July 20, 2007 |
China's product safety watchdog said today that it had revoked the business licenses of several firms that had exported products tainted with diethylene glycol or melamine. The General Administration for Quality Supervision, Inspection and Quarantine said the business license had been pulled for Taixing Glycerin Factory, accused of exporting diethylene glycol and passing it off as 99.5% pure glycerin. It went into Panamanian medicines that killed at least 51 people.
April 21, 2001 |
The White House announcement this week that President Bush plans to nominate Mary Sheila Gall to head the Consumer Product Safety Commission signals a radical shift in the government's oversight of consumer products--from an agency recently known for its regulatory reach to one more likely to be characterized by its regulatory restraint.
November 23, 2001 |
Harold "Hal" Stratton, a former New Mexico attorney general who is President Bush's latest choice to head the Consumer Product Safety Commission, has a reputation as a conservative Republican who does not shy from controversy, even if he bruises powerful political egos. For instance, as state attorney general in the late 1980s, Stratton took on his former colleagues in the state Legislature, arguing that their pension plan was illegal.
May 13, 2000 |
First Lady Hillary Rodham Clinton unveiled the president's plan Friday to toughen civil and criminal penalties for companies that fail to notify the government or consumers about potentially dangerous products. The legislation would upgrade willful criminal violations of product safety laws from misdemeanors to felonies and eliminate the $1.6-million cap on civil penalties. "With this legislation, the punishment will finally start to fit the crime," said Mrs.
November 26, 1999 |
It's on the alarm clock that rousts you out of bed in the morning, the reading lamp you turn off at night. It can be spotted on your coffee maker and toaster, your refrigerator, stove and gas grill--and your TV, CD player, telephone and computer monitor. It's the UL mark, a small circle surrounding the letters UL. It certifies that the appliance, no matter what size or purpose, has been approved by the world's largest independent testing service, Underwriters Laboratories.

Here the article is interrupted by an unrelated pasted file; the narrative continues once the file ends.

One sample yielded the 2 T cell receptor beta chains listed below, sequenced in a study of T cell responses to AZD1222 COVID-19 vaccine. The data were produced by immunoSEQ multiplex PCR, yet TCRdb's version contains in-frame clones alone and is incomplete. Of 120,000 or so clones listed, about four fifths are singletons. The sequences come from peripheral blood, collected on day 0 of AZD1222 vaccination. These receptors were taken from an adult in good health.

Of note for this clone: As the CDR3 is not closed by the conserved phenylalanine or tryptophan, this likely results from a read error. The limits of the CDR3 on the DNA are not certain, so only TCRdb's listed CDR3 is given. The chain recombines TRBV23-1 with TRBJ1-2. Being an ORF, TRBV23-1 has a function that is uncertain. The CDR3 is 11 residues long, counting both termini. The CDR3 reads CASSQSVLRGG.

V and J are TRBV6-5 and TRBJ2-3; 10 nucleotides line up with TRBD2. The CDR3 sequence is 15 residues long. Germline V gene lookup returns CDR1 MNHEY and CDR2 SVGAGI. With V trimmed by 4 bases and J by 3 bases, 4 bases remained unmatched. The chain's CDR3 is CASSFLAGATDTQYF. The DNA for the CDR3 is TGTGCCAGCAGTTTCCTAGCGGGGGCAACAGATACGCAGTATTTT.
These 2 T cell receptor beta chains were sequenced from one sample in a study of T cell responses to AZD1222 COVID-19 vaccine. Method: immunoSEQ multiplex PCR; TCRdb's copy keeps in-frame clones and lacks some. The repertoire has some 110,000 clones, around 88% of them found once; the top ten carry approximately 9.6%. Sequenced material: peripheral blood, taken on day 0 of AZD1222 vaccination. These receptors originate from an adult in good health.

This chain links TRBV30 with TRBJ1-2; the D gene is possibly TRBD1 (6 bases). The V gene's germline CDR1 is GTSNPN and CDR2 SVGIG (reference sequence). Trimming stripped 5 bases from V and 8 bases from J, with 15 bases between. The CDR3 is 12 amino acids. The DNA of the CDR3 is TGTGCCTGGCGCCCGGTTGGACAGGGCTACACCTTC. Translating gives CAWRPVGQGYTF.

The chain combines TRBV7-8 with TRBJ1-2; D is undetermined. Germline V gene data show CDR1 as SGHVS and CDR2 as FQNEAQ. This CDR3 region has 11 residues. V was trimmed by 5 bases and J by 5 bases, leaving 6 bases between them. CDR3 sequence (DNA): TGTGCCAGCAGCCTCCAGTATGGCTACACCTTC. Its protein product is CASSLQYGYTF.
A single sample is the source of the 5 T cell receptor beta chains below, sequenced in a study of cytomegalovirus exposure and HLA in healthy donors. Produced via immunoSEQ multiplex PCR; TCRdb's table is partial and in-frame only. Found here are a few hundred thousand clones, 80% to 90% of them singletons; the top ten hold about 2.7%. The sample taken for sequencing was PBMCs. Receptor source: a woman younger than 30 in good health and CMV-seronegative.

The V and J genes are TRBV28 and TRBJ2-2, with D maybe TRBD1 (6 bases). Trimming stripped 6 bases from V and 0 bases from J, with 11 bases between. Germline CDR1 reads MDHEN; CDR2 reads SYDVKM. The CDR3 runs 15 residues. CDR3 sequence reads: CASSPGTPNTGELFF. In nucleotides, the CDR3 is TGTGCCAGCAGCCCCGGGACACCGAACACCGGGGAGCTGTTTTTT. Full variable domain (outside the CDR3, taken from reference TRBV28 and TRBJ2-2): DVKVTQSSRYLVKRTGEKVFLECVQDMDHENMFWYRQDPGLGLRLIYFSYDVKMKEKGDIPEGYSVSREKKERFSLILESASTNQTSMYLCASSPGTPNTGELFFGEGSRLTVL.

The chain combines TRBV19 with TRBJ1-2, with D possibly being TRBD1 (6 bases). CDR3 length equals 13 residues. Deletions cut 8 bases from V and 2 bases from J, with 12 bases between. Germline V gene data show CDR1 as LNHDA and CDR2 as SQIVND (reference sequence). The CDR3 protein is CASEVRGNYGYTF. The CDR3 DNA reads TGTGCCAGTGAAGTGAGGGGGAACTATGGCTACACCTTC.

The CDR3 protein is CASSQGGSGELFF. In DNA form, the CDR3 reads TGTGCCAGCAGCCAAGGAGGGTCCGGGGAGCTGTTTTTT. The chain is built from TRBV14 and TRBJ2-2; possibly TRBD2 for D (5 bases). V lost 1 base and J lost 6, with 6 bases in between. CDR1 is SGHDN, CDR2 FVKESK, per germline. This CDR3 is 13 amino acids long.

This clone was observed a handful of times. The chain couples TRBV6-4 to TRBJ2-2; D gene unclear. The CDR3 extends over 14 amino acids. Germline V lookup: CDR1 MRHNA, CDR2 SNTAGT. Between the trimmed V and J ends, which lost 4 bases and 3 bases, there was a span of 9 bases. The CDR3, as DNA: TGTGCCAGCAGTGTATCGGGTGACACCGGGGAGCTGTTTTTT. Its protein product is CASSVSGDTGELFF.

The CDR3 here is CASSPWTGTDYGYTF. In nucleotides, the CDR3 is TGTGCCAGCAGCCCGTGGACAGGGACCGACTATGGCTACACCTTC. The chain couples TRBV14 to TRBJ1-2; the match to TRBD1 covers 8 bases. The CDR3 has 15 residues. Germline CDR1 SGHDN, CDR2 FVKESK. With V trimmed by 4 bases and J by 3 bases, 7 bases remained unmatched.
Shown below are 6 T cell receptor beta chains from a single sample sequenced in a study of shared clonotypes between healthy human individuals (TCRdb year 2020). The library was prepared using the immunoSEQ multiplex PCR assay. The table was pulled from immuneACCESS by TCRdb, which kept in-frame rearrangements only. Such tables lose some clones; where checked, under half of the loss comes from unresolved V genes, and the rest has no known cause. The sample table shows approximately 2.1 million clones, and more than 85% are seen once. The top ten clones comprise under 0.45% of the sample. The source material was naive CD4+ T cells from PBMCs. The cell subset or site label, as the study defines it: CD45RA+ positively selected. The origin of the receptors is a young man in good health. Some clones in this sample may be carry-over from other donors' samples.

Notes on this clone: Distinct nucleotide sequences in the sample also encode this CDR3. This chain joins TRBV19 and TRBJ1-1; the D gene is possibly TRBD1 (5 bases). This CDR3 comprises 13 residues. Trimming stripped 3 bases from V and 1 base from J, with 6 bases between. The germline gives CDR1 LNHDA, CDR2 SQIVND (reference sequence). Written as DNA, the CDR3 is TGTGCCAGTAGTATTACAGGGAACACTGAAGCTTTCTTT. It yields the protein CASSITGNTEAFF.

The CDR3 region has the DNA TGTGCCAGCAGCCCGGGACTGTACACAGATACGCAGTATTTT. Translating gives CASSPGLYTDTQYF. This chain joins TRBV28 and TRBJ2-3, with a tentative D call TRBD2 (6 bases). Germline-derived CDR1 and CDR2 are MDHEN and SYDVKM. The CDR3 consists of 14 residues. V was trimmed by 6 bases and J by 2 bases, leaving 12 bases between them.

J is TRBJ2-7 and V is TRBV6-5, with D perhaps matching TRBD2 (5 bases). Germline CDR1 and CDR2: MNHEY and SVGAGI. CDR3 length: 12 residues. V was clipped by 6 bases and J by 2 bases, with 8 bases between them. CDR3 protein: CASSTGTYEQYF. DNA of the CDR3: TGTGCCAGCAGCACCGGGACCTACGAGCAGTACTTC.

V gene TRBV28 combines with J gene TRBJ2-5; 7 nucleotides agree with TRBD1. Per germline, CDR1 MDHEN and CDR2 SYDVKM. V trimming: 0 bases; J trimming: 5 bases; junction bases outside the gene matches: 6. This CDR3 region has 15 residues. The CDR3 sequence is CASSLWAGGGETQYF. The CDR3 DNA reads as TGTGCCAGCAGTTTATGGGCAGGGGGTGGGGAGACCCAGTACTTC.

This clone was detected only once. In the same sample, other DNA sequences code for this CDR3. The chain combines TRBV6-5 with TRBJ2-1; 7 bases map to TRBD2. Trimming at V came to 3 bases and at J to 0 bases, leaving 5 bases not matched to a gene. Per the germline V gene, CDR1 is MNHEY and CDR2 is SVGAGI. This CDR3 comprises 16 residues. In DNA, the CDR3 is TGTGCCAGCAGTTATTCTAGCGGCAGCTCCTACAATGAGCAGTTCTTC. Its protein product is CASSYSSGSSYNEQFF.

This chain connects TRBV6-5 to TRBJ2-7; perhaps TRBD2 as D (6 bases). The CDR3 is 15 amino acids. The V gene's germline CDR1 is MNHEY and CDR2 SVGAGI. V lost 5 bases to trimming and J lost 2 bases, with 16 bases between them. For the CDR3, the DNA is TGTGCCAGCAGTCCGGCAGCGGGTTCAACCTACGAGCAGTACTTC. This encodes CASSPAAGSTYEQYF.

January 7, 1992 |
The Food and Drug Administration on Monday called for a temporary halt to the sale and use of silicone gel breast implants while the agency evaluates recently obtained information that has raised new concerns about the safety of the controversial devices. "Physicians should cease using them and manufacturers should stop distributing them," FDA Commissioner David A. Kessler said at a press conference, adding: "The FDA cannot assure women of their safety at this time."
February 5, 2009 |
Clothing and toy manufacturers launched a fresh effort Wednesday aimed at postponing enforcement of a law set to take effect next week that forces items that may contain dangerous amounts of lead to be pulled from shelves. The manufacturers want to delay for at least six months the effective date of the Consumer Product Safety Improvement Act, passed by Congress last year in response to a string of toy recalls.
August 3, 1996 |
An Orange County Superior Court jury Friday denied a claim by a former Allergan Inc. employee that she was forced out after allegedly being pressured to hide concerns involving product safety from regulators.
February 2, 1990 |
A state appellate court has ruled that persons implanted with certain heart valves made by Shiley Inc.--a type with a history of life-threatening failures--may sue the manufacturer for fraud even though their valves have not malfunctioned. The 4th District Court of Appeal on Wednesday reversed the opinion of an Orange County Superior Court judge that Judy Khan of Roanoke, Va., had filed her grievances prematurely because the heart valve which she received in 1983 has not malfunctioned.